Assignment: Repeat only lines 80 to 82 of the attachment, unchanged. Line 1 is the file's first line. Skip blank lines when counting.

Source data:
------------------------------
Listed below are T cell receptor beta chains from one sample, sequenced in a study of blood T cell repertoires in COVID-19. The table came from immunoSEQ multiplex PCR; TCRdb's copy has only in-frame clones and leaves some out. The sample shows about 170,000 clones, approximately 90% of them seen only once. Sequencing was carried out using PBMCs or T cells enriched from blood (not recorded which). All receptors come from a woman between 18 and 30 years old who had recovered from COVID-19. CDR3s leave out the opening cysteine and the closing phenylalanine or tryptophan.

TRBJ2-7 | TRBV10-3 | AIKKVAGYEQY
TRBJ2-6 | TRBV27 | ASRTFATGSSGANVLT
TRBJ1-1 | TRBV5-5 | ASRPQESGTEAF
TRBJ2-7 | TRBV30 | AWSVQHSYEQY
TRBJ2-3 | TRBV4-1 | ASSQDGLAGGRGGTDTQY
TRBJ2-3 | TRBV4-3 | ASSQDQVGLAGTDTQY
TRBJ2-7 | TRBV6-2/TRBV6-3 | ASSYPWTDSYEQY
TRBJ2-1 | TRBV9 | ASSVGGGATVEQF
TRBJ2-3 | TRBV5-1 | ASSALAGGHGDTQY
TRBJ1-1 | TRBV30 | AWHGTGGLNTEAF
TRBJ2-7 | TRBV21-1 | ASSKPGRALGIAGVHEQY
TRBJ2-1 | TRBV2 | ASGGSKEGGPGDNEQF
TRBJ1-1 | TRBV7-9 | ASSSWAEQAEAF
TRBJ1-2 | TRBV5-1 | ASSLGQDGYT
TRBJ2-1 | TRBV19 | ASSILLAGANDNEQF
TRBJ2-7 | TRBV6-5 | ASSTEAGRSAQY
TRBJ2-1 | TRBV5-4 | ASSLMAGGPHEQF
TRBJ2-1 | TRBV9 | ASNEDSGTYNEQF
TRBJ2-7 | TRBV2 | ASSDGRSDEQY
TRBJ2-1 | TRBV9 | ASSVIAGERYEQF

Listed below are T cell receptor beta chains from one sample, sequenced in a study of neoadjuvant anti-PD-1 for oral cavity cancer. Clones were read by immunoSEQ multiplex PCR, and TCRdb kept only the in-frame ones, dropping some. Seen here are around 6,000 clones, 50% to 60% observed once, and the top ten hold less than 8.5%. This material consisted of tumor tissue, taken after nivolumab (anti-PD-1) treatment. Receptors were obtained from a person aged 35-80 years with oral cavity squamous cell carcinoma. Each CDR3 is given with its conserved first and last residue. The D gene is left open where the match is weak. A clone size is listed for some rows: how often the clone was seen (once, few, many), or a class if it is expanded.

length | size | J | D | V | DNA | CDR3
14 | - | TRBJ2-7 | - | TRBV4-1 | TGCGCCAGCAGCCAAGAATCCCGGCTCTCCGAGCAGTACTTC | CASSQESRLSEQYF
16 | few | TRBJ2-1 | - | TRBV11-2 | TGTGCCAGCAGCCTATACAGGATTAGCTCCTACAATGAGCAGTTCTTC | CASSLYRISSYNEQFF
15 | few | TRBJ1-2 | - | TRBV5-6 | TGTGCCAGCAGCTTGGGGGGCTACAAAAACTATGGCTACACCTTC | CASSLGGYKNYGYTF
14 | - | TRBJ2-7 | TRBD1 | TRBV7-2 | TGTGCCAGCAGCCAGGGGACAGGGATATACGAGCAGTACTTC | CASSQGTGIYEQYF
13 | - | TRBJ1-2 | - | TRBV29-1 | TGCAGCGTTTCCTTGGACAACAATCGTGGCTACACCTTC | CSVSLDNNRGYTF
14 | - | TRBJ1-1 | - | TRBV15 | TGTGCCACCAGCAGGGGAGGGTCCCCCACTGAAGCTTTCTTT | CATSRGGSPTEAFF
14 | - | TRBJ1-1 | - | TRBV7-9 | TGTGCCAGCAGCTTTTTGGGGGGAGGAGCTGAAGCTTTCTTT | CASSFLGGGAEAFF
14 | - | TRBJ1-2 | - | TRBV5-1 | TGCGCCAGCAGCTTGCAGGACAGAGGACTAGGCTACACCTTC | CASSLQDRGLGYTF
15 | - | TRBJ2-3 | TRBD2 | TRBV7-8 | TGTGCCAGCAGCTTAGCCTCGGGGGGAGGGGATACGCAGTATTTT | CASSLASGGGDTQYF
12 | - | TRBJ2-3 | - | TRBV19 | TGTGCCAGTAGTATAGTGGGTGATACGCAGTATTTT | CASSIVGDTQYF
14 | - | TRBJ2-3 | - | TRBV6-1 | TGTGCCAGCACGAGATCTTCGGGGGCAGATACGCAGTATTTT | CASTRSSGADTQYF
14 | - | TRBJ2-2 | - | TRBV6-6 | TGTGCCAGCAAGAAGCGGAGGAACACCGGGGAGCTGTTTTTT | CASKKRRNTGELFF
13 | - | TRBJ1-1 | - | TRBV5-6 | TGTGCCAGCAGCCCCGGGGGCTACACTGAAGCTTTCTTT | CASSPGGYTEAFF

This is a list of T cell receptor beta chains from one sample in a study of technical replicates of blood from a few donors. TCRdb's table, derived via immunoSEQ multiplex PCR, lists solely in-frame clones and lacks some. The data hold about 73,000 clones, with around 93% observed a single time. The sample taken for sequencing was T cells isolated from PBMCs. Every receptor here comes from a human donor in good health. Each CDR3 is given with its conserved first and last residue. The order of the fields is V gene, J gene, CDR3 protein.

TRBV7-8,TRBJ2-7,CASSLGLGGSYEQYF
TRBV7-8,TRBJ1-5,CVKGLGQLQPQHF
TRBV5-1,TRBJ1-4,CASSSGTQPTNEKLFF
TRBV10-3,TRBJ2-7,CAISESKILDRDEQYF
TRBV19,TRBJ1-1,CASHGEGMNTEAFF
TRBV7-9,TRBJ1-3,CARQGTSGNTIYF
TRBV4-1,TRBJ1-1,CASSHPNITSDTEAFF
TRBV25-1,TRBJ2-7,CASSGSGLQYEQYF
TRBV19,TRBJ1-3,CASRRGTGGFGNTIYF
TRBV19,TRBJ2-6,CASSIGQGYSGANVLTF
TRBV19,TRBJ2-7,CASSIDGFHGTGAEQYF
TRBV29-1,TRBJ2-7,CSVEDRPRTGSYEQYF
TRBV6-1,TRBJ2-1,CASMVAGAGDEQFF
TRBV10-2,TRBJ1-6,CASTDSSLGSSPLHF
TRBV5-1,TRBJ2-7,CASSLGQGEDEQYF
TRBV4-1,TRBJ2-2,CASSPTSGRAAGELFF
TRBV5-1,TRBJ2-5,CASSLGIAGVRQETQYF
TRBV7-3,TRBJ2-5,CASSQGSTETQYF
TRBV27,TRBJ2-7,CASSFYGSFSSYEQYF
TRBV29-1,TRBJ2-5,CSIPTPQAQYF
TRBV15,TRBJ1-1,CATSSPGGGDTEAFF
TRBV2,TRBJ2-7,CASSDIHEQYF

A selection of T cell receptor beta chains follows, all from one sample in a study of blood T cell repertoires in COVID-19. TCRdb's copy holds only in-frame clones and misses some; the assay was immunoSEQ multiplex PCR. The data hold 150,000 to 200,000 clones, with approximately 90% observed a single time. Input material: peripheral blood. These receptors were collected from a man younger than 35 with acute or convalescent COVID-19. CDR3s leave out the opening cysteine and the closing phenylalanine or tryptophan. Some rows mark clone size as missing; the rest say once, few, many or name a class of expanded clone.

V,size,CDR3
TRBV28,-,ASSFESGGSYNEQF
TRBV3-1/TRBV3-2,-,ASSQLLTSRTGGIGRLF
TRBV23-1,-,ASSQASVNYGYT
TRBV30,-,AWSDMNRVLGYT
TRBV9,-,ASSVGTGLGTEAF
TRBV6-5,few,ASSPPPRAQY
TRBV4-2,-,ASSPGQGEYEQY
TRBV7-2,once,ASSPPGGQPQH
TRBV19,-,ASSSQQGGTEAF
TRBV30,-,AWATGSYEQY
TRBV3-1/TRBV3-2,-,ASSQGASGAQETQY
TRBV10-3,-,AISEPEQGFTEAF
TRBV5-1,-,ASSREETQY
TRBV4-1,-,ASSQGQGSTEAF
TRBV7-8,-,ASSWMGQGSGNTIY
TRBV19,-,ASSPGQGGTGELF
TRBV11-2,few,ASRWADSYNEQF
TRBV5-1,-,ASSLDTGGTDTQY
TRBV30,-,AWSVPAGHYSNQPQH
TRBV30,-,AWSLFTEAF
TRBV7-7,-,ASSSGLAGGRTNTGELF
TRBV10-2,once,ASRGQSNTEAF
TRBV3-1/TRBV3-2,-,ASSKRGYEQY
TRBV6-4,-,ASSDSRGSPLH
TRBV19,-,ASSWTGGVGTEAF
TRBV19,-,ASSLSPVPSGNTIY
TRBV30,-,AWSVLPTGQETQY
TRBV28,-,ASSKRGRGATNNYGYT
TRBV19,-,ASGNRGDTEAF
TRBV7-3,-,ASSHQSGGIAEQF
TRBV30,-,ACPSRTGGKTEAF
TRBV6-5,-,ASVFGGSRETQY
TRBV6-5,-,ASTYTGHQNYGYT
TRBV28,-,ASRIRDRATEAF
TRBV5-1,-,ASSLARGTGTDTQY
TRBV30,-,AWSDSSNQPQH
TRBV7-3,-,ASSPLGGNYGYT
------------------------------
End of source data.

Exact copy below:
TRBV30,-,AWSVPAGHYSNQPQH
TRBV30,-,AWSLFTEAF
TRBV7-7,-,ASSSGLAGGRTNTGELF